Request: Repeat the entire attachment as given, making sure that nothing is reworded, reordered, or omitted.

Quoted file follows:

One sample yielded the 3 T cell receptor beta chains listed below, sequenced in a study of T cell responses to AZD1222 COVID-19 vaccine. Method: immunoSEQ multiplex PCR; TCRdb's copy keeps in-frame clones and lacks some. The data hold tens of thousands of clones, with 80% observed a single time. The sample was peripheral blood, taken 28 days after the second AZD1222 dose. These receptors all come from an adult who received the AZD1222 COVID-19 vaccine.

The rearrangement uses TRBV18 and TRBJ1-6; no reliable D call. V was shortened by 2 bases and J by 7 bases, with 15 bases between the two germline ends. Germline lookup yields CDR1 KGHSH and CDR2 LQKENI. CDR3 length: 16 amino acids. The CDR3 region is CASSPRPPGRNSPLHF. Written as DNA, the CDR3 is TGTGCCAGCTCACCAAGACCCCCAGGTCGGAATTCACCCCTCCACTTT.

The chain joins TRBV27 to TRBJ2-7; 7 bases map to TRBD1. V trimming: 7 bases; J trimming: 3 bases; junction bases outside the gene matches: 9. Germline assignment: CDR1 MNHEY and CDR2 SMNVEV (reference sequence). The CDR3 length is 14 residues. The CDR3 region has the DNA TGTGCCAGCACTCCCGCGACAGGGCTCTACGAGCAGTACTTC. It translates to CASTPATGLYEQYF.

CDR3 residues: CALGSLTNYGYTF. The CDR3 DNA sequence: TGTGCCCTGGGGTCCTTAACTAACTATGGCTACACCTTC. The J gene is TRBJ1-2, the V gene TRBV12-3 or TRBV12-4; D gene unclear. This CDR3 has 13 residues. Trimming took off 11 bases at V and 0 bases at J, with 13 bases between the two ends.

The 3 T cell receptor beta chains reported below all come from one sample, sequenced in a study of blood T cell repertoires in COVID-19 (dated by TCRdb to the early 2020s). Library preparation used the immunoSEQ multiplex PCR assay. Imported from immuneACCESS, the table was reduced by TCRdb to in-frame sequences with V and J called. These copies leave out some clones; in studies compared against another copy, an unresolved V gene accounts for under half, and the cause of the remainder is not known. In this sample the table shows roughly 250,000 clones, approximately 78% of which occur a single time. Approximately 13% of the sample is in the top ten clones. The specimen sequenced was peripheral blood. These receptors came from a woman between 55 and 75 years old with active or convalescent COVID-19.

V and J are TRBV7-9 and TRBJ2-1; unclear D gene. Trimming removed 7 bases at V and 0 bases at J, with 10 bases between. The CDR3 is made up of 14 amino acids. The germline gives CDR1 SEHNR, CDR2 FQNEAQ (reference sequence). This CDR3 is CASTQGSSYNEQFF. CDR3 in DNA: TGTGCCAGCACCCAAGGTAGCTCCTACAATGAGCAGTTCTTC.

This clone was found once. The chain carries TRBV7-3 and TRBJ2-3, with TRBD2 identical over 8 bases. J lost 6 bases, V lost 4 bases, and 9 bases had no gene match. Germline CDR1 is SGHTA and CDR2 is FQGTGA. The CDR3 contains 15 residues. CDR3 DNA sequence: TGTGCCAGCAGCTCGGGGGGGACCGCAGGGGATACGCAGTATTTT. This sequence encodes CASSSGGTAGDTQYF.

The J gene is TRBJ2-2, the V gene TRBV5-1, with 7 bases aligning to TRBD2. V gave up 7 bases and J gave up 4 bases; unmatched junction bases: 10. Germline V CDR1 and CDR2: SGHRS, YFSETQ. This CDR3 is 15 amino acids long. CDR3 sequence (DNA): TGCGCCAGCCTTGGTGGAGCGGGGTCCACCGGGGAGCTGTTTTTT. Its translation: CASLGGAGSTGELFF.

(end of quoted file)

One sample yielded the 3 T cell receptor beta chains listed below, sequenced in a study of T cell responses to AZD1222 COVID-19 vaccine. Method: immunoSEQ multiplex PCR; TCRdb's copy keeps in-frame clones and lacks some. The data hold tens of thousands of clones, with 80% observed a single time. The sample was peripheral blood, taken 28 days after the second AZD1222 dose. These receptors all come from an adult who received the AZD1222 COVID-19 vaccine.

The rearrangement uses TRBV18 and TRBJ1-6; no reliable D call. V was shortened by 2 bases and J by 7 bases, with 15 bases between the two germline ends. Germline lookup yields CDR1 KGHSH and CDR2 LQKENI. CDR3 length: 16 amino acids. The CDR3 region is CASSPRPPGRNSPLHF. Written as DNA, the CDR3 is TGTGCCAGCTCACCAAGACCCCCAGGTCGGAATTCACCCCTCCACTTT.

The chain joins TRBV27 to TRBJ2-7; 7 bases map to TRBD1. V trimming: 7 bases; J trimming: 3 bases; junction bases outside the gene matches: 9. Germline assignment: CDR1 MNHEY and CDR2 SMNVEV (reference sequence). The CDR3 length is 14 residues. The CDR3 region has the DNA TGTGCCAGCACTCCCGCGACAGGGCTCTACGAGCAGTACTTC. It translates to CASTPATGLYEQYF.

CDR3 residues: CALGSLTNYGYTF. The CDR3 DNA sequence: TGTGCCCTGGGGTCCTTAACTAACTATGGCTACACCTTC. The J gene is TRBJ1-2, the V gene TRBV12-3 or TRBV12-4; D gene unclear. This CDR3 has 13 residues. Trimming took off 11 bases at V and 0 bases at J, with 13 bases between the two ends.

The 3 T cell receptor beta chains reported below all come from one sample, sequenced in a study of blood T cell repertoires in COVID-19 (dated by TCRdb to the early 2020s). Library preparation used the immunoSEQ multiplex PCR assay. Imported from immuneACCESS, the table was reduced by TCRdb to in-frame sequences with V and J called. These copies leave out some clones; in studies compared against another copy, an unresolved V gene accounts for under half, and the cause of the remainder is not known. In this sample the table shows roughly 250,000 clones, approximately 78% of which occur a single time. Approximately 13% of the sample is in the top ten clones. The specimen sequenced was peripheral blood. These receptors came from a woman between 55 and 75 years old with active or convalescent COVID-19.

V and J are TRBV7-9 and TRBJ2-1; unclear D gene. Trimming removed 7 bases at V and 0 bases at J, with 10 bases between. The CDR3 is made up of 14 amino acids. The germline gives CDR1 SEHNR, CDR2 FQNEAQ (reference sequence). This CDR3 is CASTQGSSYNEQFF. CDR3 in DNA: TGTGCCAGCACCCAAGGTAGCTCCTACAATGAGCAGTTCTTC.

This clone was found once. The chain carries TRBV7-3 and TRBJ2-3, with TRBD2 identical over 8 bases. J lost 6 bases, V lost 4 bases, and 9 bases had no gene match. Germline CDR1 is SGHTA and CDR2 is FQGTGA. The CDR3 contains 15 residues. CDR3 DNA sequence: TGTGCCAGCAGCTCGGGGGGGACCGCAGGGGATACGCAGTATTTT. This sequence encodes CASSSGGTAGDTQYF.

The J gene is TRBJ2-2, the V gene TRBV5-1, with 7 bases aligning to TRBD2. V gave up 7 bases and J gave up 4 bases; unmatched junction bases: 10. Germline V CDR1 and CDR2: SGHRS, YFSETQ. This CDR3 is 15 amino acids long. CDR3 sequence (DNA): TGCGCCAGCCTTGGTGGAGCGGGGTCCACCGGGGAGCTGTTTTTT. Its translation: CASLGGAGSTGELFF.